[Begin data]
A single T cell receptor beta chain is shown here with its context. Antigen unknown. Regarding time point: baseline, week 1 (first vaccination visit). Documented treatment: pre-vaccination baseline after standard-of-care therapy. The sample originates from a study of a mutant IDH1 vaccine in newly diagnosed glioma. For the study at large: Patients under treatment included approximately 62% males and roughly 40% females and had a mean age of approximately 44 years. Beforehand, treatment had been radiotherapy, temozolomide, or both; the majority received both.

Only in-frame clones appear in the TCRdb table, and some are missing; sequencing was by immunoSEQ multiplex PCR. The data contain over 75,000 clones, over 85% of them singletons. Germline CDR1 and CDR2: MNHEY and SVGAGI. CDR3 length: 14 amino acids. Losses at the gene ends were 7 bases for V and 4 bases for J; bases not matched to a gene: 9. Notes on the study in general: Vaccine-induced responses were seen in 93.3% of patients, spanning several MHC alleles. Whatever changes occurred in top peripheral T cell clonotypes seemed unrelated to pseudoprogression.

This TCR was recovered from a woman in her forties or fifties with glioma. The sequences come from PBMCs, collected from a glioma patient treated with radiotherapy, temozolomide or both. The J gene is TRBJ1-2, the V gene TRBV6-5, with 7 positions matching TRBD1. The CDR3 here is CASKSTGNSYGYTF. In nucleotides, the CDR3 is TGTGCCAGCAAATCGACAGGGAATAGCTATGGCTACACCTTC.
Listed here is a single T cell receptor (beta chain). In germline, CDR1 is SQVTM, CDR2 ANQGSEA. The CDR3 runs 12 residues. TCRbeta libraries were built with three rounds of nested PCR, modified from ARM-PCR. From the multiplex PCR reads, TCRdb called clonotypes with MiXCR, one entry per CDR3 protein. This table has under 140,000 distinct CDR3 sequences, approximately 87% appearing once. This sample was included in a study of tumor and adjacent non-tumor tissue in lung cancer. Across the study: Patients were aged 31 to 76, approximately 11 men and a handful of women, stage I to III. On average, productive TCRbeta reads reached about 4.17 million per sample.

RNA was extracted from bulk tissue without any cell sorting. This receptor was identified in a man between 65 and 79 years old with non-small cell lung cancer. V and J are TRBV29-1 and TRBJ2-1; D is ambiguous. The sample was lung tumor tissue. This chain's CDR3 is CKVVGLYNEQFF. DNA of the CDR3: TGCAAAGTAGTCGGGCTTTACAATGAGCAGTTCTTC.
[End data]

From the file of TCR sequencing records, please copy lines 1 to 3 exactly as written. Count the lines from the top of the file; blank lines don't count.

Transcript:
A single T cell receptor beta chain is shown here with its context. Antigen unknown. Regarding time point: baseline, week 1 (first vaccination visit). Documented treatment: pre-vaccination baseline after standard-of-care therapy. The sample originates from a study of a mutant IDH1 vaccine in newly diagnosed glioma. For the study at large: Patients under treatment included approximately 62% males and roughly 40% females and had a mean age of approximately 44 years. Beforehand, treatment had been radiotherapy, temozolomide, or both; the majority received both.

Only in-frame clones appear in the TCRdb table, and some are missing; sequencing was by immunoSEQ multiplex PCR. The data contain over 75,000 clones, over 85% of them singletons. Germline CDR1 and CDR2: MNHEY and SVGAGI. CDR3 length: 14 amino acids. Losses at the gene ends were 7 bases for V and 4 bases for J; bases not matched to a gene: 9. Notes on the study in general: Vaccine-induced responses were seen in 93.3% of patients, spanning several MHC alleles. Whatever changes occurred in top peripheral T cell clonotypes seemed unrelated to pseudoprogression.

This TCR was recovered from a woman in her forties or fifties with glioma. The sequences come from PBMCs, collected from a glioma patient treated with radiotherapy, temozolomide or both. The J gene is TRBJ1-2, the V gene TRBV6-5, with 7 positions matching TRBD1. The CDR3 here is CASKSTGNSYGYTF. In nucleotides, the CDR3 is TGTGCCAGCAAATCGACAGGGAATAGCTATGGCTACACCTTC.